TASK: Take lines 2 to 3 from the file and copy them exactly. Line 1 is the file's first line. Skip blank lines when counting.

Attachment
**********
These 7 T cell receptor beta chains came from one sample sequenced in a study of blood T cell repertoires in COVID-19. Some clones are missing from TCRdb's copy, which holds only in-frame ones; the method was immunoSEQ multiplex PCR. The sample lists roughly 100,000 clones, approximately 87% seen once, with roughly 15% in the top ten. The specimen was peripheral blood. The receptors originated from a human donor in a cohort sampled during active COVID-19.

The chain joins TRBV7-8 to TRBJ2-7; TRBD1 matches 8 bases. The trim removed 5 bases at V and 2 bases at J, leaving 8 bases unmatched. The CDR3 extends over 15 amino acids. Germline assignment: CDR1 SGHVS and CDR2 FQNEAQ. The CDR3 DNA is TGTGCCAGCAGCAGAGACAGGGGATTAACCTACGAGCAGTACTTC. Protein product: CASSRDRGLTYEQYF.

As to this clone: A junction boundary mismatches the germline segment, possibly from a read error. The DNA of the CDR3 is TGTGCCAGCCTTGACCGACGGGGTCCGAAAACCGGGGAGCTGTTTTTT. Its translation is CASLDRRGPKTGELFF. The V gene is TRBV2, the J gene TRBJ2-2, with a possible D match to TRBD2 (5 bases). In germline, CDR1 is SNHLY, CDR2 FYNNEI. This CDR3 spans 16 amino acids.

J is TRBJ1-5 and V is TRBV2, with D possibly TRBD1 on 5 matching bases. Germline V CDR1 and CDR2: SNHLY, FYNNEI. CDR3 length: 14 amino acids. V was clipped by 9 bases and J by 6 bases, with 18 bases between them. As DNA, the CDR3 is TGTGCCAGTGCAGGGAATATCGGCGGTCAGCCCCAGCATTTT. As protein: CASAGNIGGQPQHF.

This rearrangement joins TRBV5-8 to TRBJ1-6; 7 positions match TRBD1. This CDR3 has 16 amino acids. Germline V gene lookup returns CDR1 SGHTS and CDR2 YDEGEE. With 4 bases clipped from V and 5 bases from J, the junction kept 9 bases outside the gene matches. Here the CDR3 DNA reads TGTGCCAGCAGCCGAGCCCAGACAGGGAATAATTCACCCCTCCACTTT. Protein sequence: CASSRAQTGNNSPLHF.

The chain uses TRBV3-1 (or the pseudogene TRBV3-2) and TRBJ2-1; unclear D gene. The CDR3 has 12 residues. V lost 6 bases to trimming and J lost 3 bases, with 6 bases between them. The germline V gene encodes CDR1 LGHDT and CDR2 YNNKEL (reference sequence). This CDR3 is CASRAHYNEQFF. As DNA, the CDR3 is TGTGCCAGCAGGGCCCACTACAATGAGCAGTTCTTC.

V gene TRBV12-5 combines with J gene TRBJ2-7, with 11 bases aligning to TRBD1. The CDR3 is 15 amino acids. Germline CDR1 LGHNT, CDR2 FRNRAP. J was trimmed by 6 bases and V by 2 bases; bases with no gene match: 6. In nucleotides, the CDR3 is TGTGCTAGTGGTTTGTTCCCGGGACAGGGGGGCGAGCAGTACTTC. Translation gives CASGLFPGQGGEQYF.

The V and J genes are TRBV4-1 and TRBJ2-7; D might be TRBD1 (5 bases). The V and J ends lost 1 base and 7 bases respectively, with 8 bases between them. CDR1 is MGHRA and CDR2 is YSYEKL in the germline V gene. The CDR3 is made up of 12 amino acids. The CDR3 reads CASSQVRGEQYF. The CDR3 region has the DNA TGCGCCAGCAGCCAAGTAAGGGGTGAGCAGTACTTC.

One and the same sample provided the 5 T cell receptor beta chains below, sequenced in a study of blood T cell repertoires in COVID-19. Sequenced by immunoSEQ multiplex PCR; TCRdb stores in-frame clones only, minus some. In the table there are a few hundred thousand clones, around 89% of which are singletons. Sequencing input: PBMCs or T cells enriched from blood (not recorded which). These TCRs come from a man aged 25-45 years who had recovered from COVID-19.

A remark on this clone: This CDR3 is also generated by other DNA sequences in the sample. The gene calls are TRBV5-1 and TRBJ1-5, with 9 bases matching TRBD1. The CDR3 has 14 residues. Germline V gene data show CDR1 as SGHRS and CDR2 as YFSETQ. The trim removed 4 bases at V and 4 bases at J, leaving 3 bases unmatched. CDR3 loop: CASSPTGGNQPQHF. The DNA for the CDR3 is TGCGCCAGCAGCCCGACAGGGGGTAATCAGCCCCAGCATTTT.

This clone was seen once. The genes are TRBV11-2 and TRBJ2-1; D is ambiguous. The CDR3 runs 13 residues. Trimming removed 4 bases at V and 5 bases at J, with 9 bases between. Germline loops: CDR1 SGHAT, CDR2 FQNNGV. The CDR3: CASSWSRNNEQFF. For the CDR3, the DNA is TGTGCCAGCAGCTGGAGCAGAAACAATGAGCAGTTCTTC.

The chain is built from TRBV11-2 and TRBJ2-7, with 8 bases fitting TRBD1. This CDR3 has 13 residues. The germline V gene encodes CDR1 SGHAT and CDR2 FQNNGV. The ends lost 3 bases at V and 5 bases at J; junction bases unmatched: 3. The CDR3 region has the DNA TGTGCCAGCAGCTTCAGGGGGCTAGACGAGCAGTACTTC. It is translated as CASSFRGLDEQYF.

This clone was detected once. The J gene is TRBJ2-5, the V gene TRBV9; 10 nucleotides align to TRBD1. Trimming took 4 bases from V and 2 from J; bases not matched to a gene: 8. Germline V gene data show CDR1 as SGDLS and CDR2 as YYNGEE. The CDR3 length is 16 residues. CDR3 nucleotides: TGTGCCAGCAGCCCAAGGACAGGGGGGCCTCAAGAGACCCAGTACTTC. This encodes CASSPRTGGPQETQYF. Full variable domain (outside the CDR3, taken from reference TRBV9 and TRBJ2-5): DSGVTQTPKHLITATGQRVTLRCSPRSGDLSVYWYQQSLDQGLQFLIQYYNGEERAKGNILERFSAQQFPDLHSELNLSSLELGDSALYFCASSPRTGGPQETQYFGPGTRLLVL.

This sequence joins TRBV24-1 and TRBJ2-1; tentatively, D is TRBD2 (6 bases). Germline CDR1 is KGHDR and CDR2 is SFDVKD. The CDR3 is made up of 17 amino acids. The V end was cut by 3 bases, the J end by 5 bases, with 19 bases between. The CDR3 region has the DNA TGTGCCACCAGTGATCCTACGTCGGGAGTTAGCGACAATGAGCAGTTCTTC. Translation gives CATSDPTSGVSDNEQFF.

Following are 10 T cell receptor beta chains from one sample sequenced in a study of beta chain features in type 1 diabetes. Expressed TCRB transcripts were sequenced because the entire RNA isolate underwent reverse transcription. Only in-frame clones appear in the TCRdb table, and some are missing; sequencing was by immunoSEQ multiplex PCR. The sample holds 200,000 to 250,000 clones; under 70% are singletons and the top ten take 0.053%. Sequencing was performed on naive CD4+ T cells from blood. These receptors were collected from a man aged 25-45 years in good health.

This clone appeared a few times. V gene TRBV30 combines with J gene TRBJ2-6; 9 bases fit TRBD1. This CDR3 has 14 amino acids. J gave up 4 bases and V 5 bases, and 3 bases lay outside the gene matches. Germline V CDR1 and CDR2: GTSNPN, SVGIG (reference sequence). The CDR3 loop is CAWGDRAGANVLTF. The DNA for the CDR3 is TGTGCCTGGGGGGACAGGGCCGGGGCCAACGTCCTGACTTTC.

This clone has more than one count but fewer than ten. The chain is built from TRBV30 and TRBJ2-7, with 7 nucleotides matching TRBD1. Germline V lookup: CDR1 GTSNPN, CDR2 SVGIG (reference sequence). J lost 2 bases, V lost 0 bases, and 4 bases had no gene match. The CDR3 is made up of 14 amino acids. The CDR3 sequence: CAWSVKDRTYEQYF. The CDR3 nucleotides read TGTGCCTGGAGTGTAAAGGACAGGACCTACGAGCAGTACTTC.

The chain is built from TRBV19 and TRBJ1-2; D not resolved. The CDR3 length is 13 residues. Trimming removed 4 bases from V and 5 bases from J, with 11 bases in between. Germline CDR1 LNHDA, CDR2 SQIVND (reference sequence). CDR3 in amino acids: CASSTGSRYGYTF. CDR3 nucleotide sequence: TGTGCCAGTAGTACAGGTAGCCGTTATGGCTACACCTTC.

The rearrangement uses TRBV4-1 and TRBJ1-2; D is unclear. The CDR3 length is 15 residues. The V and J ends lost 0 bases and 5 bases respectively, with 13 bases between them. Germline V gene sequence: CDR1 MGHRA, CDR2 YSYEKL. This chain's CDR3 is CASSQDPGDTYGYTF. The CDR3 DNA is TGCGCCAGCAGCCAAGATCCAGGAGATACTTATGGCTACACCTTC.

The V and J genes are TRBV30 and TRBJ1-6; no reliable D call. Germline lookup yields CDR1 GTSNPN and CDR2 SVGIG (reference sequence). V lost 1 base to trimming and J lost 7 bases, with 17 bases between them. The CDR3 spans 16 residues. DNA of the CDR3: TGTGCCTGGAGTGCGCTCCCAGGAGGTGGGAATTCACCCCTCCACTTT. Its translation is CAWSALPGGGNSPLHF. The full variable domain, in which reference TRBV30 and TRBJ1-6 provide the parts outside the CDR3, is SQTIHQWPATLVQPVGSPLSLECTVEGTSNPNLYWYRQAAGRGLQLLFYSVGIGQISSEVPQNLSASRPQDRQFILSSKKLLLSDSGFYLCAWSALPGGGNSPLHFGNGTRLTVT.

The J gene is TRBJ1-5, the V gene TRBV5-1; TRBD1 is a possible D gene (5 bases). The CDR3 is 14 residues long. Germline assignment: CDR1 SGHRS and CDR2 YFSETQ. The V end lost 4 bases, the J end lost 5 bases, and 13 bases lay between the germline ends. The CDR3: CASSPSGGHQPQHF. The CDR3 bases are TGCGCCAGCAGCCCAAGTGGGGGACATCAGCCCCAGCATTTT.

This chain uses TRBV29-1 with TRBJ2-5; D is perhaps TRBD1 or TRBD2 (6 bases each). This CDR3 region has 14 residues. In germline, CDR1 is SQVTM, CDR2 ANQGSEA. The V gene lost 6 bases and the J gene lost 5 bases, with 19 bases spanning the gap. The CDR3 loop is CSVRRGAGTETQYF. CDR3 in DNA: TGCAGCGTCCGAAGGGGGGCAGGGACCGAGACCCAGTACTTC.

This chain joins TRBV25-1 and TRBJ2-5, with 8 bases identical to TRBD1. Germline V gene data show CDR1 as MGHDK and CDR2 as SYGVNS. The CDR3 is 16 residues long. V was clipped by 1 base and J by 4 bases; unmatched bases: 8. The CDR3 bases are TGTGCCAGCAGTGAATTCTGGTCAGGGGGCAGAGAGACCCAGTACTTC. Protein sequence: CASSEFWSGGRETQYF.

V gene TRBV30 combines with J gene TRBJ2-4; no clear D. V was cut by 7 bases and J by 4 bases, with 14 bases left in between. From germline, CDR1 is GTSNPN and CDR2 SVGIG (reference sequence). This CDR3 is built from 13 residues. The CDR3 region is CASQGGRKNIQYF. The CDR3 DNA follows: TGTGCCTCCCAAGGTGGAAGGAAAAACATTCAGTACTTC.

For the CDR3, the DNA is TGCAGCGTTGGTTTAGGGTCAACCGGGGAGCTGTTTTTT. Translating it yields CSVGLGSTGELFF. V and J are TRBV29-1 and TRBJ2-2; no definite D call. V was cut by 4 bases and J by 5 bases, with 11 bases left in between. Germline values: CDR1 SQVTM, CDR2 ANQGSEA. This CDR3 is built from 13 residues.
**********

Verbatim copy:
The chain joins TRBV7-8 to TRBJ2-7; TRBD1 matches 8 bases. The trim removed 5 bases at V and 2 bases at J, leaving 8 bases unmatched. The CDR3 extends over 15 amino acids. Germline assignment: CDR1 SGHVS and CDR2 FQNEAQ. The CDR3 DNA is TGTGCCAGCAGCAGAGACAGGGGATTAACCTACGAGCAGTACTTC. Protein product: CASSRDRGLTYEQYF.

As to this clone: A junction boundary mismatches the germline segment, possibly from a read error. The DNA of the CDR3 is TGTGCCAGCCTTGACCGACGGGGTCCGAAAACCGGGGAGCTGTTTTTT. Its translation is CASLDRRGPKTGELFF. The V gene is TRBV2, the J gene TRBJ2-2, with a possible D match to TRBD2 (5 bases). In germline, CDR1 is SNHLY, CDR2 FYNNEI. This CDR3 spans 16 amino acids.